From the spring of 2020, many events at home and abroad have been canceled due to the spread of COVID-19. Under such circumstances, in May of this year, a well-known pianist from Argentina and living in Switzerland, Martha Argerich, came to Japan for the first time in three years and toured various cities for about a month to perform the world's highest performances. 

Among her performances, there was a rare program in which Argerich played together with Bunzō Otsuki, a living national treasure, who is a leading Shite (protagonist) in the Kanze school of Noh. There, Otsuki danced to J.S. Bach's ‘Partita’ Argerich played. 

The other day, I found an interview article with Argerich in a newspaper. On the day, after playing with Noh performer, she said with excitement, as following. 

“Noh fascinates my mind deeply. The very slow movements and the ‘Ma (time)’ of transformation from one movement to another reminded me of ‘legato’ in music.”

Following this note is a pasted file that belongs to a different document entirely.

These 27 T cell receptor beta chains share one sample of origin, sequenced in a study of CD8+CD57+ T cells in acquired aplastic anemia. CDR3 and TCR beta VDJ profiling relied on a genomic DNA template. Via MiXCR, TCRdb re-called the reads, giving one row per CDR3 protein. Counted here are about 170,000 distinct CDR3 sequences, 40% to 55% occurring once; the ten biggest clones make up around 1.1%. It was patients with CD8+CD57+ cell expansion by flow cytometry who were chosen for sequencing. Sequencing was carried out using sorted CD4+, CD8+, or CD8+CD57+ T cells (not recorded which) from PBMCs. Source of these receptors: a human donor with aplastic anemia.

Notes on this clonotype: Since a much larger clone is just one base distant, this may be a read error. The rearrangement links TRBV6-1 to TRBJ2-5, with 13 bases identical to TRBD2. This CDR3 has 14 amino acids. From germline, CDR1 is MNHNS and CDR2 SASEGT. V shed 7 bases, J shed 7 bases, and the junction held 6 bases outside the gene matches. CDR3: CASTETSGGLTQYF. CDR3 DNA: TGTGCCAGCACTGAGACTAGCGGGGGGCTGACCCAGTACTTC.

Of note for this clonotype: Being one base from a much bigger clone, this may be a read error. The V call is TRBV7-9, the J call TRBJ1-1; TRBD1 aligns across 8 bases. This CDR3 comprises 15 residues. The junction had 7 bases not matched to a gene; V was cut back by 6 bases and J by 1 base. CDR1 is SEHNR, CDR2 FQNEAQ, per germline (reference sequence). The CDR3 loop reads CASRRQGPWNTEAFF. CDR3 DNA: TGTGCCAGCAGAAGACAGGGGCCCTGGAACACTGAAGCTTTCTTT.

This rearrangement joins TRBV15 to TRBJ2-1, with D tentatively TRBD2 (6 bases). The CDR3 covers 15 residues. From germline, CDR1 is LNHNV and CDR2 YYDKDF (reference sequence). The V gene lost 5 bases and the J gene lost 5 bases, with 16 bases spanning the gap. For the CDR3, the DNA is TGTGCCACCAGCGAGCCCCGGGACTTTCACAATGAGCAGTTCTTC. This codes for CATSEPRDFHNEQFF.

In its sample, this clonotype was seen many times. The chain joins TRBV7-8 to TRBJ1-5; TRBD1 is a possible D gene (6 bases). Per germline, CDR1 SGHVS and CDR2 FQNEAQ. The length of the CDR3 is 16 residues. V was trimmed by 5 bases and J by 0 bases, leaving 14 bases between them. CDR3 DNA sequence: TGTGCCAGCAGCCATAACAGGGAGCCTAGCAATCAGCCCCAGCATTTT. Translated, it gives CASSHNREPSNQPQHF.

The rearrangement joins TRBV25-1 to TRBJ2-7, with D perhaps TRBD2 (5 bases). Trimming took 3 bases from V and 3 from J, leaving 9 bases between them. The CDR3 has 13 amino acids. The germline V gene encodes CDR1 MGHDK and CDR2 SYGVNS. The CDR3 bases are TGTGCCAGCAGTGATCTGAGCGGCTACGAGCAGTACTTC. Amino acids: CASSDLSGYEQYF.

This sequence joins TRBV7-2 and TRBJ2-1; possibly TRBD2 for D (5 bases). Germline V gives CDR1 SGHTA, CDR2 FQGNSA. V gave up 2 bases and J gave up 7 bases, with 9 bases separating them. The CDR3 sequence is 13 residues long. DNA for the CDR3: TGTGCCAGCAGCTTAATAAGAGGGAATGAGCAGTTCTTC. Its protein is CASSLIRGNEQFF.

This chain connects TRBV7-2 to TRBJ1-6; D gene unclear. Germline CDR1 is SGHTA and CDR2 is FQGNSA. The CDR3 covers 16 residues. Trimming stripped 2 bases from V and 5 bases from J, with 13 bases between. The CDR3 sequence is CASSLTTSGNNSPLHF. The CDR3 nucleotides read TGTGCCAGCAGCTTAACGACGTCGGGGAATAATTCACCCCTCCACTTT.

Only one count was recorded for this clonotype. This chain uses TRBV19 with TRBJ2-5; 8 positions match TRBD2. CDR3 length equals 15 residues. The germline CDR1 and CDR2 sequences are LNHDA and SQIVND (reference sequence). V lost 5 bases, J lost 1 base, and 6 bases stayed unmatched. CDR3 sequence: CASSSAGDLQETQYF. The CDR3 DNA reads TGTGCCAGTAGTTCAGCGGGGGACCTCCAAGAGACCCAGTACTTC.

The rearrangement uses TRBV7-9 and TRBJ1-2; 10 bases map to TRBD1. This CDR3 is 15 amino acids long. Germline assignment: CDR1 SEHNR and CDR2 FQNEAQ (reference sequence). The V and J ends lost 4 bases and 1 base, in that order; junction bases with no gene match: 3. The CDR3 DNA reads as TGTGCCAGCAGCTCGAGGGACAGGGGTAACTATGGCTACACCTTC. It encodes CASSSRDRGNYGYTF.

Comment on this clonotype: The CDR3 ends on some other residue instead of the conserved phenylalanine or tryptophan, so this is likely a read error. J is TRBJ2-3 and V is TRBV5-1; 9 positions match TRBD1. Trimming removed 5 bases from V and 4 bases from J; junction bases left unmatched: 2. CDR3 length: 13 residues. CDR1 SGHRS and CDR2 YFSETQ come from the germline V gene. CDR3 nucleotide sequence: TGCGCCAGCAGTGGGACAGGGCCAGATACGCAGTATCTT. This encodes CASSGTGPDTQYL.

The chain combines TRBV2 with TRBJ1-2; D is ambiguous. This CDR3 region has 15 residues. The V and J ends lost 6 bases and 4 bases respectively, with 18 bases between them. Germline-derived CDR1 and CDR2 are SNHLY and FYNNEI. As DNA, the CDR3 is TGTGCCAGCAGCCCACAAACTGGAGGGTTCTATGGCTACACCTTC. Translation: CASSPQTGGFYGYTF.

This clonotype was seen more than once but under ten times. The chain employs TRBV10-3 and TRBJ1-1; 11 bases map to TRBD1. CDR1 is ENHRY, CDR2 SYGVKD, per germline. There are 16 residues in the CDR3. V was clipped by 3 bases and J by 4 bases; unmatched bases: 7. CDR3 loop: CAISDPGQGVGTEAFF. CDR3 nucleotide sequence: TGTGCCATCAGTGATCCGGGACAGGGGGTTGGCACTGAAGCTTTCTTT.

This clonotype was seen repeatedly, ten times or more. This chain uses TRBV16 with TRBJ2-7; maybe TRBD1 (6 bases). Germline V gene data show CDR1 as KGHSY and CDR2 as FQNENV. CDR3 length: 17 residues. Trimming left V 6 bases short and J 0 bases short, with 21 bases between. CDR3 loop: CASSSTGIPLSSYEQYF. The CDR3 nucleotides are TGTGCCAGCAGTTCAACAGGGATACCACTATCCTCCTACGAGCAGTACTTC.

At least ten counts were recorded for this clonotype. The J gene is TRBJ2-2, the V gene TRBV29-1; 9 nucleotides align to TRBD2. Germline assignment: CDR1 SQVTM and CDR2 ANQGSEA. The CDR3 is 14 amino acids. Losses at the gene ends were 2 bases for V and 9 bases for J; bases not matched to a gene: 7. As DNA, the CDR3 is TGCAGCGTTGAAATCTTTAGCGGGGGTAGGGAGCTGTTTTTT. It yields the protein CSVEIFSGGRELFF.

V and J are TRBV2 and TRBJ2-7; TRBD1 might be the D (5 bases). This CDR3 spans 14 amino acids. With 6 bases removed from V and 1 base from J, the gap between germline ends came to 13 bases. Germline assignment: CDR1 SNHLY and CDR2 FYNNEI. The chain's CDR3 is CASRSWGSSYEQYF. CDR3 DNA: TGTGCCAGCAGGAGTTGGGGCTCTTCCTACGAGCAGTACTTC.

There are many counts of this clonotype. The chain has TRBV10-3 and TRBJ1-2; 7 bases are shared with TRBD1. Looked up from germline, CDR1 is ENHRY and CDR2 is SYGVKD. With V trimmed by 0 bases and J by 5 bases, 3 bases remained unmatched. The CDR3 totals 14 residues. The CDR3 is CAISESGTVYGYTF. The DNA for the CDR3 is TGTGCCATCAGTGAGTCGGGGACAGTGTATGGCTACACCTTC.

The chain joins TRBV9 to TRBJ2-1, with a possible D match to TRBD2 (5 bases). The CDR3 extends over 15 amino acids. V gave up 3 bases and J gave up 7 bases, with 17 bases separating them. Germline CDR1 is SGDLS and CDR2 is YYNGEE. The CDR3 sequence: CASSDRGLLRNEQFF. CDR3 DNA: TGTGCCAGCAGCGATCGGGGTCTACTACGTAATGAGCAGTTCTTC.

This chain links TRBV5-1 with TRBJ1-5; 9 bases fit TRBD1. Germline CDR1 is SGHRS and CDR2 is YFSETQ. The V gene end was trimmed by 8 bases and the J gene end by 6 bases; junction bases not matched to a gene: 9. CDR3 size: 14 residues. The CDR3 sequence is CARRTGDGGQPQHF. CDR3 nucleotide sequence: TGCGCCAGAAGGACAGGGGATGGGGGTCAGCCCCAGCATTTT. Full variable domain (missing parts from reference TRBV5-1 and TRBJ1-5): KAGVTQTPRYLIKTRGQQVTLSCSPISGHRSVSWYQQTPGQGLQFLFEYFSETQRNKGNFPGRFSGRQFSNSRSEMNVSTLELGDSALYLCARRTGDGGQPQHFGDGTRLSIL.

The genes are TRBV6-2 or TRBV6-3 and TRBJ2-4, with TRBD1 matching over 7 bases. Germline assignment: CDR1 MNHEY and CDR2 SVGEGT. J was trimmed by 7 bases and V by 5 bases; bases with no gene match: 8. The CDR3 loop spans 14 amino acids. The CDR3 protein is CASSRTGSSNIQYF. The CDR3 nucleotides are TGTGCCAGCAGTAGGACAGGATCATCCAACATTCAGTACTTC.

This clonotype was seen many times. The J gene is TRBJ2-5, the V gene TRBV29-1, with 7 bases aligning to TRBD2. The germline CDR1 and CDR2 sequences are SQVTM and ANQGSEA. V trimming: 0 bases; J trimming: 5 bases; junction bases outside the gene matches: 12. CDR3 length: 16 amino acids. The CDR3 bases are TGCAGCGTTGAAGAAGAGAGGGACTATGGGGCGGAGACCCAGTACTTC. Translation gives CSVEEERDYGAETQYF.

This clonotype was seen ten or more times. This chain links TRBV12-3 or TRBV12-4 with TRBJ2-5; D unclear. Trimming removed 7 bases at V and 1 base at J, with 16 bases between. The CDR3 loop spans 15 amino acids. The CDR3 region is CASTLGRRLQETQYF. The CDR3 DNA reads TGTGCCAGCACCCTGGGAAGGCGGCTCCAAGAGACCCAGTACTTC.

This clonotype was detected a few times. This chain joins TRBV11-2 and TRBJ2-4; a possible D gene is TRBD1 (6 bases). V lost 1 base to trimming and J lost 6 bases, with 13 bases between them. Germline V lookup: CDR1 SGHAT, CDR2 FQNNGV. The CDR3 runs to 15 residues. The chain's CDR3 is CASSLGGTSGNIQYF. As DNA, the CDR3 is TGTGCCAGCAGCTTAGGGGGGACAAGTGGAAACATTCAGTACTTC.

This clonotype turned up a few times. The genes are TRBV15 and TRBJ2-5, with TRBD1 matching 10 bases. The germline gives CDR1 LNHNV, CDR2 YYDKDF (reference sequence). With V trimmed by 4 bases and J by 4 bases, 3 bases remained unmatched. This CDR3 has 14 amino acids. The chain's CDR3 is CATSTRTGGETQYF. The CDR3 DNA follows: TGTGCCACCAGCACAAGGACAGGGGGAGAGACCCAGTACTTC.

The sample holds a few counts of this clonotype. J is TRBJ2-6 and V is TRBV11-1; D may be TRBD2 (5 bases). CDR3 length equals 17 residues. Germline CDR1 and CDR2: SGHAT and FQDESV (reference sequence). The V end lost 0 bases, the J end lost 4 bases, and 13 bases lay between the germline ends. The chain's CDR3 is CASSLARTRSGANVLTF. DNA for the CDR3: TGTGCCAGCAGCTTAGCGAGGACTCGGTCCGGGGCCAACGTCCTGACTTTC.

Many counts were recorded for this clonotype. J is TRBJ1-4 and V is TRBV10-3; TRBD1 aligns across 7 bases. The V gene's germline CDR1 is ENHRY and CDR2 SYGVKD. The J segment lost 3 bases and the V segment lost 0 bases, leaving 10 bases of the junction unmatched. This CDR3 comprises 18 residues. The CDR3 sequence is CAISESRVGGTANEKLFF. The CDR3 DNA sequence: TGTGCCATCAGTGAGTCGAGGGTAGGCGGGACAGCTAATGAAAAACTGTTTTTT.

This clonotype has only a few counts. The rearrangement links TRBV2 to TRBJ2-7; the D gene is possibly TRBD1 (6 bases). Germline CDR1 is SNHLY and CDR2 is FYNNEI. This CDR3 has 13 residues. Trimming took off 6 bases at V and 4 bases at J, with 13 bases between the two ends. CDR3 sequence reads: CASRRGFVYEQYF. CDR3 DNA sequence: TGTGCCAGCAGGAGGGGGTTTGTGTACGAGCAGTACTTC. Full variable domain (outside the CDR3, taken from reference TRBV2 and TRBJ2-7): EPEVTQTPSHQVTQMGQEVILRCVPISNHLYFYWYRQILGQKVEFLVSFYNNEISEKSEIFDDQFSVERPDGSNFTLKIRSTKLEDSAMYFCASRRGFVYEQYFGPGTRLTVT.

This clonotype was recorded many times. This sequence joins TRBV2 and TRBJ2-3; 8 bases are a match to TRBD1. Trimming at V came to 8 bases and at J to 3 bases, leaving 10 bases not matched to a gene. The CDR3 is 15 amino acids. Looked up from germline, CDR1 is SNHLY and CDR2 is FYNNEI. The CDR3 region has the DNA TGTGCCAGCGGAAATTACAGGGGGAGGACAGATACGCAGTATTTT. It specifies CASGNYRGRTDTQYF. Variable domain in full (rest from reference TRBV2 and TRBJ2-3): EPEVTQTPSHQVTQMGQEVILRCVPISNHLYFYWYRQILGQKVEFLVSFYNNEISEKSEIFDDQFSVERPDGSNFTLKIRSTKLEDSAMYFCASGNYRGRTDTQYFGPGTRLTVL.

The article included a review on Argerich’s performance itself, too. 

“Her flowing tempo was well as usual. In addition, her communication ability that, by taking a little longer ‘Ma (time)’ to connect phrases, synchronized her piano with the movement of Noh dance was very wonderful, accordingly Bach's music and Noh dance showed a mysterious fusion which transcended the actual time and space of performance.” 

Here is a mutual resonance of Western and Japanese sensibilities thorough art. I think the essence of communication and its appearance are here.